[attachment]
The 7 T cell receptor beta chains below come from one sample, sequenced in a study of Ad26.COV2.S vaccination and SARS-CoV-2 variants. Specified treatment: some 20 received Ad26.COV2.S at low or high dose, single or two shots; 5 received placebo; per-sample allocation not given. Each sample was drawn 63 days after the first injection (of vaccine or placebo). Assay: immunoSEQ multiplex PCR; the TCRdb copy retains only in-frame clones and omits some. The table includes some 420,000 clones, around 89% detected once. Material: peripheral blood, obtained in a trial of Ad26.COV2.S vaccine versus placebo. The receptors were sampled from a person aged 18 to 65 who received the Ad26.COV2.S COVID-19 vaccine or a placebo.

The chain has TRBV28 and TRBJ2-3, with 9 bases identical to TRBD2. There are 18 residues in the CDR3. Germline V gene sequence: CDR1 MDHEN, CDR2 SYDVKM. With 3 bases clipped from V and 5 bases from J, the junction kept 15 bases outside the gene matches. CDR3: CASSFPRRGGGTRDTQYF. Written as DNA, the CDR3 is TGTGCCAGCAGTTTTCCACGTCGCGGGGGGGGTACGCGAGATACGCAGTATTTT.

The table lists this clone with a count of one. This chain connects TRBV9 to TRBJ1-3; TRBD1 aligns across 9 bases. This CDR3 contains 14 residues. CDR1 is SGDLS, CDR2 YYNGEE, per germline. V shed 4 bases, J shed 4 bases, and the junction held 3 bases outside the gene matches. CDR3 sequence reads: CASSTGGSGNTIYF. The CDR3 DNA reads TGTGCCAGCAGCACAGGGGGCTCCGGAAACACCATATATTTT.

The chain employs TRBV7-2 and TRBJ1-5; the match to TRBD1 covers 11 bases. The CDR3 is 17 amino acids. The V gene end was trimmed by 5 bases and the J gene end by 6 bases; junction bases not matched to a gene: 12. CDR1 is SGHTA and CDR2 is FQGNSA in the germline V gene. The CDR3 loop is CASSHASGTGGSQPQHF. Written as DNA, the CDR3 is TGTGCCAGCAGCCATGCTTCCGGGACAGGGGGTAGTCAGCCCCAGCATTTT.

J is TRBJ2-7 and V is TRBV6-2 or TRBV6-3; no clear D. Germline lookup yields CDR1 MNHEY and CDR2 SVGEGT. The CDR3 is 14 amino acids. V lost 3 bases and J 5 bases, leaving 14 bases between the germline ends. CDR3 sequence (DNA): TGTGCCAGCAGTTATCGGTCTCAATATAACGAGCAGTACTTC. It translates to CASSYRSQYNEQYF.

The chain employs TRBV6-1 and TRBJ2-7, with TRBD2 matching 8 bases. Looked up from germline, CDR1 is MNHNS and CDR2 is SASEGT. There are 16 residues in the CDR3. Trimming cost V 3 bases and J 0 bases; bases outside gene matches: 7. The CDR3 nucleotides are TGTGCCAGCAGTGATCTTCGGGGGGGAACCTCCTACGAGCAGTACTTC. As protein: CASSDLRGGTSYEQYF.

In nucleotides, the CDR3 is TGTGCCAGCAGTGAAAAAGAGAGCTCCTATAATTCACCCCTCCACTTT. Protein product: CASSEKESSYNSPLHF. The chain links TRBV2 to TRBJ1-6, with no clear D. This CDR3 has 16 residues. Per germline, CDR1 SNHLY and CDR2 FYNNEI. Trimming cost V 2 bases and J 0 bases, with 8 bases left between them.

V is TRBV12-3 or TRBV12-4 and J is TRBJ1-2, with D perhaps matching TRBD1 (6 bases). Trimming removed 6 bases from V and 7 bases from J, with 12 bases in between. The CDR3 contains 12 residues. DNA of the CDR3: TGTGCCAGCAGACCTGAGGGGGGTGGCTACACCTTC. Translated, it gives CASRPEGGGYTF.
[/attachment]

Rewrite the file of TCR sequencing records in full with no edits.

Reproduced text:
The 7 T cell receptor beta chains below come from one sample, sequenced in a study of Ad26.COV2.S vaccination and SARS-CoV-2 variants. Specified treatment: some 20 received Ad26.COV2.S at low or high dose, single or two shots; 5 received placebo; per-sample allocation not given. Each sample was drawn 63 days after the first injection (of vaccine or placebo). Assay: immunoSEQ multiplex PCR; the TCRdb copy retains only in-frame clones and omits some. The table includes some 420,000 clones, around 89% detected once. Material: peripheral blood, obtained in a trial of Ad26.COV2.S vaccine versus placebo. The receptors were sampled from a person aged 18 to 65 who received the Ad26.COV2.S COVID-19 vaccine or a placebo.

The chain has TRBV28 and TRBJ2-3, with 9 bases identical to TRBD2. There are 18 residues in the CDR3. Germline V gene sequence: CDR1 MDHEN, CDR2 SYDVKM. With 3 bases clipped from V and 5 bases from J, the junction kept 15 bases outside the gene matches. CDR3: CASSFPRRGGGTRDTQYF. Written as DNA, the CDR3 is TGTGCCAGCAGTTTTCCACGTCGCGGGGGGGGTACGCGAGATACGCAGTATTTT.

The table lists this clone with a count of one. This chain connects TRBV9 to TRBJ1-3; TRBD1 aligns across 9 bases. This CDR3 contains 14 residues. CDR1 is SGDLS, CDR2 YYNGEE, per germline. V shed 4 bases, J shed 4 bases, and the junction held 3 bases outside the gene matches. CDR3 sequence reads: CASSTGGSGNTIYF. The CDR3 DNA reads TGTGCCAGCAGCACAGGGGGCTCCGGAAACACCATATATTTT.

The chain employs TRBV7-2 and TRBJ1-5; the match to TRBD1 covers 11 bases. The CDR3 is 17 amino acids. The V gene end was trimmed by 5 bases and the J gene end by 6 bases; junction bases not matched to a gene: 12. CDR1 is SGHTA and CDR2 is FQGNSA in the germline V gene. The CDR3 loop is CASSHASGTGGSQPQHF. Written as DNA, the CDR3 is TGTGCCAGCAGCCATGCTTCCGGGACAGGGGGTAGTCAGCCCCAGCATTTT.

J is TRBJ2-7 and V is TRBV6-2 or TRBV6-3; no clear D. Germline lookup yields CDR1 MNHEY and CDR2 SVGEGT. The CDR3 is 14 amino acids. V lost 3 bases and J 5 bases, leaving 14 bases between the germline ends. CDR3 sequence (DNA): TGTGCCAGCAGTTATCGGTCTCAATATAACGAGCAGTACTTC. It translates to CASSYRSQYNEQYF.

The chain employs TRBV6-1 and TRBJ2-7, with TRBD2 matching 8 bases. Looked up from germline, CDR1 is MNHNS and CDR2 is SASEGT. There are 16 residues in the CDR3. Trimming cost V 3 bases and J 0 bases; bases outside gene matches: 7. The CDR3 nucleotides are TGTGCCAGCAGTGATCTTCGGGGGGGAACCTCCTACGAGCAGTACTTC. As protein: CASSDLRGGTSYEQYF.

In nucleotides, the CDR3 is TGTGCCAGCAGTGAAAAAGAGAGCTCCTATAATTCACCCCTCCACTTT. Protein product: CASSEKESSYNSPLHF. The chain links TRBV2 to TRBJ1-6, with no clear D. This CDR3 has 16 residues. Per germline, CDR1 SNHLY and CDR2 FYNNEI. Trimming cost V 2 bases and J 0 bases, with 8 bases left between them.

V is TRBV12-3 or TRBV12-4 and J is TRBJ1-2, with D perhaps matching TRBD1 (6 bases). Trimming removed 6 bases from V and 7 bases from J, with 12 bases in between. The CDR3 contains 12 residues. DNA of the CDR3: TGTGCCAGCAGACCTGAGGGGGGTGGCTACACCTTC. Translated, it gives CASRPEGGGYTF.